dōTERRA Healing Hands for the Community
The doTERRA Healing Hands Foundation™ does humanitarian work all over the world, including in the foundation’s own backyard. Giving new service opportunities to Wellness Advocates and employees alike, the doTERRA Healing Hands Foundation donated time and money to two different local projects in August and October of 2015.
ACCESSIBILITY FOR ALL
The Now I Can Foundation in Provo, Utah, provides intensive therapy for kids with various issues from cerebral palsy to brain injuries. Running on grants, insurance, and private donations, this nonprofit charity has created a facility that helps 80 to 100 children a year. The foundation also offers a three-bedroom cottage for families who come from all over the country for treatment to stay in affordable housing while their child is in therapy. Only one thing was missing—a wheelchair-accessible playground for the children and their siblings to enjoy.
The playground was a dream of Now I Can founders Joel and Tracey Christensen, whose daughter Colby was born with hemiplegic cerebral palsy. The Now I Can Foundation was born after they took Colby to Poland for more intensive physical therapy than was offered in the U.S. at the time. When the therapists in Poland worked miracles for Colby, the Christensens decided that they wanted to help children in the U.S. have better access to this kind of treatment.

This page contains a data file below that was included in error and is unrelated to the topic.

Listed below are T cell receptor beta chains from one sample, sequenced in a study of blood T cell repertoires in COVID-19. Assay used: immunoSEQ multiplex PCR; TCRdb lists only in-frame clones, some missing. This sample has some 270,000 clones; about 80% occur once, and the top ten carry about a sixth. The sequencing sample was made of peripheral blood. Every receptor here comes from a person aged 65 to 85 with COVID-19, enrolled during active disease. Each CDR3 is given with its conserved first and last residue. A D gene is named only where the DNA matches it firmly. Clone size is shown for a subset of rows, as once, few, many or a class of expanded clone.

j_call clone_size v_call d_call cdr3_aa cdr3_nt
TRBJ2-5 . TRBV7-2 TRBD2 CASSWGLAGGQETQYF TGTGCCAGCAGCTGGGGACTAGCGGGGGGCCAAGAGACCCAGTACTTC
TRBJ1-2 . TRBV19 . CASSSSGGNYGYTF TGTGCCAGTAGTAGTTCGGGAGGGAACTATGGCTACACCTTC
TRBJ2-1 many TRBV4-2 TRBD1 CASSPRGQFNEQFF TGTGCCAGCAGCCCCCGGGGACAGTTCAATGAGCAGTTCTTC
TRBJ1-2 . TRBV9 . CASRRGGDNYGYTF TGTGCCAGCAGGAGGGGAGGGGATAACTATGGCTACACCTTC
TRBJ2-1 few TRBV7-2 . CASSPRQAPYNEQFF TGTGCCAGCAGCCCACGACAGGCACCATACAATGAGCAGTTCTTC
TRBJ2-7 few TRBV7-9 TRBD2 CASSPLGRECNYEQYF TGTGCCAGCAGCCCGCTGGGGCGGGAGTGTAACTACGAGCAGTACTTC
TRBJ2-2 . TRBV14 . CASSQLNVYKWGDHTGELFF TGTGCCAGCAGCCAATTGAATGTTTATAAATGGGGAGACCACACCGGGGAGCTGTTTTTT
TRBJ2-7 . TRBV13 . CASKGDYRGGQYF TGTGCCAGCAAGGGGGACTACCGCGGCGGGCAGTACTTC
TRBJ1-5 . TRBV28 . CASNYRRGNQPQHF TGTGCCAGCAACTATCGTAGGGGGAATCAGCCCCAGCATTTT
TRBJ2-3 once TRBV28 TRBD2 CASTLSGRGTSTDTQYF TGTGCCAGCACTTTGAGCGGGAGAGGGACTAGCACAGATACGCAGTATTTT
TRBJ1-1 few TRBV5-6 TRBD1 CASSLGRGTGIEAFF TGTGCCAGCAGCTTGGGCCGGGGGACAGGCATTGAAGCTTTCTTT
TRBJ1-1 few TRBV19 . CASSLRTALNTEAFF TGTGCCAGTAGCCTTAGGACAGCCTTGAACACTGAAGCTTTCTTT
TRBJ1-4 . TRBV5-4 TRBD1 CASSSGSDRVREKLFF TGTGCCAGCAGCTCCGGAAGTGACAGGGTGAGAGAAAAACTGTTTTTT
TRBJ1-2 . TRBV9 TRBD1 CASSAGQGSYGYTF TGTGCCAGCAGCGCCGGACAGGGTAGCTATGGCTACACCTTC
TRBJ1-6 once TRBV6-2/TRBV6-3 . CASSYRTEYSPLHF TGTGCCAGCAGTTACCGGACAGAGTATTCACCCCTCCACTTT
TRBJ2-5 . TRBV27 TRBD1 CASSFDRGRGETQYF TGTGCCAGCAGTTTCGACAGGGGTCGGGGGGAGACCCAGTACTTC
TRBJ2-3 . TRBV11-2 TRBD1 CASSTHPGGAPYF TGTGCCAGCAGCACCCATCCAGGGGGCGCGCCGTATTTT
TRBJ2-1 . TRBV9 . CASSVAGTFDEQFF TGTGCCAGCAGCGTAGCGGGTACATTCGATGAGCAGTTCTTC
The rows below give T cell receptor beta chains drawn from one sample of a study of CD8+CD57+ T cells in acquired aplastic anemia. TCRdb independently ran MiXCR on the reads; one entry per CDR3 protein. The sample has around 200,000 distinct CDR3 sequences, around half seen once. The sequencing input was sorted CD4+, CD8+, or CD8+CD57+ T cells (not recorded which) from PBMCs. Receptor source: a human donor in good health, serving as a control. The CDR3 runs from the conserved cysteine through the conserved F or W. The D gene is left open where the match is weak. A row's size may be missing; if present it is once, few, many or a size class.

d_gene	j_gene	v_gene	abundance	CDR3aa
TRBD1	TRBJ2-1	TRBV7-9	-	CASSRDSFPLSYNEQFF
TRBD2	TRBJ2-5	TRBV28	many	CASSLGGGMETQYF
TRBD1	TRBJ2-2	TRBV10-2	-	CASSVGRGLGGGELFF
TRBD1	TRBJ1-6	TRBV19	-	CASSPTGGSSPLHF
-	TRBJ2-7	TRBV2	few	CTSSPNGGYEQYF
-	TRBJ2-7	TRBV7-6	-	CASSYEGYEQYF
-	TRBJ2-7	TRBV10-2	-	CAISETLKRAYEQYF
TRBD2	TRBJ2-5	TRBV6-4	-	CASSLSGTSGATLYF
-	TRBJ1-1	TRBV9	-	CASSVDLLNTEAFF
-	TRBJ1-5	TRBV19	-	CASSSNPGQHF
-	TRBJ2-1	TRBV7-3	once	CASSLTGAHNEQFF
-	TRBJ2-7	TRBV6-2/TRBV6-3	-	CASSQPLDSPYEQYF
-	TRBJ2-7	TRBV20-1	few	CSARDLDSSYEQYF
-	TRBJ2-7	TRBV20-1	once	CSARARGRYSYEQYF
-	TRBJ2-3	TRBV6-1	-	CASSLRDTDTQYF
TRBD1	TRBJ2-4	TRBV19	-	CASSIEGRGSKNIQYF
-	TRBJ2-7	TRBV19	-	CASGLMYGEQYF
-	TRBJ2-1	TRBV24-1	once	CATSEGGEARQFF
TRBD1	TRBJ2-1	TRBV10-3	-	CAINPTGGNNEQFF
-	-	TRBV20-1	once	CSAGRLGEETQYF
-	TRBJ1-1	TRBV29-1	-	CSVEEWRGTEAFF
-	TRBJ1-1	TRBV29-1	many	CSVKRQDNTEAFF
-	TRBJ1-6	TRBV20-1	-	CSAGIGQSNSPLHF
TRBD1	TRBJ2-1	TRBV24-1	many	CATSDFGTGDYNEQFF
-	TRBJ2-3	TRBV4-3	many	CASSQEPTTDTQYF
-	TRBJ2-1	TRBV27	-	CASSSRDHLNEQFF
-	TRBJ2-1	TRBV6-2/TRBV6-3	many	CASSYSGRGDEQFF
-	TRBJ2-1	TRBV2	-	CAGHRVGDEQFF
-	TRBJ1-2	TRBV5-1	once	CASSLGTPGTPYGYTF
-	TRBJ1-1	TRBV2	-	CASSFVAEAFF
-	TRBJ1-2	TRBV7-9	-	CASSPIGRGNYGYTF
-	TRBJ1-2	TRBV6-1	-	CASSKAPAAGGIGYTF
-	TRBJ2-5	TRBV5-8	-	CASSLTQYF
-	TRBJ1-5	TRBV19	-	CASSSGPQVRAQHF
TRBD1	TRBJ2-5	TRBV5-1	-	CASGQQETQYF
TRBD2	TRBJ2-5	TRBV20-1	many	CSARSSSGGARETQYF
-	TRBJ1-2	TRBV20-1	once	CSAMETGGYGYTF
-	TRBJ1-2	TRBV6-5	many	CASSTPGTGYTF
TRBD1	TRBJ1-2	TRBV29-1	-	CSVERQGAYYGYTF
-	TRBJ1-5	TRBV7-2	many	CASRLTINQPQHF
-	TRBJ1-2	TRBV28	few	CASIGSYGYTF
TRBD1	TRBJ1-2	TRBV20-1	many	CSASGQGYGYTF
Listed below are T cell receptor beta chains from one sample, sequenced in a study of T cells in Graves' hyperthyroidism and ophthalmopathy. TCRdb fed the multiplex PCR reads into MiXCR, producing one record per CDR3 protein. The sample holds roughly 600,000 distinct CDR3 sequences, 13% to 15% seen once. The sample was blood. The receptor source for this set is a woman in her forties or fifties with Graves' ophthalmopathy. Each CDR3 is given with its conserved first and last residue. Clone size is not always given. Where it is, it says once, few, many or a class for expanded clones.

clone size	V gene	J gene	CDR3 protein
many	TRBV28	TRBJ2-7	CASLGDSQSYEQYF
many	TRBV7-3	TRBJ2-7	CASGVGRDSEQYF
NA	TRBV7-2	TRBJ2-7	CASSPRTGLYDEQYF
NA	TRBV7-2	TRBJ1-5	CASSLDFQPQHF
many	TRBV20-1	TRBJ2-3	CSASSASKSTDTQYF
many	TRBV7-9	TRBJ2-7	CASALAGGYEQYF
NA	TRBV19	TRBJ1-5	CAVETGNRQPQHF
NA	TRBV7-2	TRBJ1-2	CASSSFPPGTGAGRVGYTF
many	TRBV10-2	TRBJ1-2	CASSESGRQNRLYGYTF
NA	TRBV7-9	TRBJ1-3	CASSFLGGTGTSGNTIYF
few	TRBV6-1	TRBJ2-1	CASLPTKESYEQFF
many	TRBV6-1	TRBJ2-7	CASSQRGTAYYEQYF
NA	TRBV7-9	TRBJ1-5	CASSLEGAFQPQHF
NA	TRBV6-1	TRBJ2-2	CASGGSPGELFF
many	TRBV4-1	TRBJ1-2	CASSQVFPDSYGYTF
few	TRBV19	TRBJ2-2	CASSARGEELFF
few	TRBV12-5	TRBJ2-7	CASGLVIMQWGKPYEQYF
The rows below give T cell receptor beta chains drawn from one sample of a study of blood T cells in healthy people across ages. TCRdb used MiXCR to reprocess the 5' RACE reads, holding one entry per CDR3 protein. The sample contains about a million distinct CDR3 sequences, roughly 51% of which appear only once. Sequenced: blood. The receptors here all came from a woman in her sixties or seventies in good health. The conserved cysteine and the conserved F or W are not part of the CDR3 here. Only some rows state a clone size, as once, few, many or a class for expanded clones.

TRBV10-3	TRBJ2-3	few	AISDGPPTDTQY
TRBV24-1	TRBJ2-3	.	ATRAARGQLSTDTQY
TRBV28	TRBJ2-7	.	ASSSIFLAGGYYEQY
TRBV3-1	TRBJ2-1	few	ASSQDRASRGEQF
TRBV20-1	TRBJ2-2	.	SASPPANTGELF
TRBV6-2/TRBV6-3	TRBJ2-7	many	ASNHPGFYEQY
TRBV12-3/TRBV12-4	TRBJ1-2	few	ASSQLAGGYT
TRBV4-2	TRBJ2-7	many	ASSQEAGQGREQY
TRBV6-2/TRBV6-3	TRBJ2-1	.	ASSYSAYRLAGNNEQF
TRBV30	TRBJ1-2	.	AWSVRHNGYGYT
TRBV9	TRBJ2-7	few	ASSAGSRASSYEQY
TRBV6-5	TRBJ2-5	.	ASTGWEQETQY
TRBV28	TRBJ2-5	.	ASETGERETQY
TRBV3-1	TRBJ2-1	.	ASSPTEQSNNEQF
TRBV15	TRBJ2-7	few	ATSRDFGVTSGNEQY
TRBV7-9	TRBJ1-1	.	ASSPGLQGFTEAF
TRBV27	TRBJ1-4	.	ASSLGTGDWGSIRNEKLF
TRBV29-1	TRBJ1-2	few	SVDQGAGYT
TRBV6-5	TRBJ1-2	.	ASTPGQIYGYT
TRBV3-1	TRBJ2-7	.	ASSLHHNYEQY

To contribute to this worthy cause, the doTERRA Healing Hands Foundation donated material and provided volunteers to build the playground for the many children and their families that come to Now I Can. It took two weeks of breaking up concrete, planting grass, and installing special equipment before work was finished. But now, these kids who work so hard at their therapy have a place to relax and simply be kids.
DAYS FOR GIRLS
The Utah Chapter of Days for Girls had an ambitious goal of creating 1,000 reusable hygiene kits for girls and women in Kenya in one day. Meeting in the multi-purpose rooms at the doTERRA corporate offices, local Wellness Advocates and employees worked for most of the day to make this goal reality.
According to recent USAID statistics, 1 in 5 girls in developing countries who enroll in primary school never finish. They often miss school when menstruation starts, and once they miss a test or important assignment it is difficult to come back. Days for Girls is working to solve this problem by providing girls with washable feminine hygiene supplies that will allow them to leave home no matter the time of the month. These kits have already positively impacted thousands of women across the world, even in the U.S.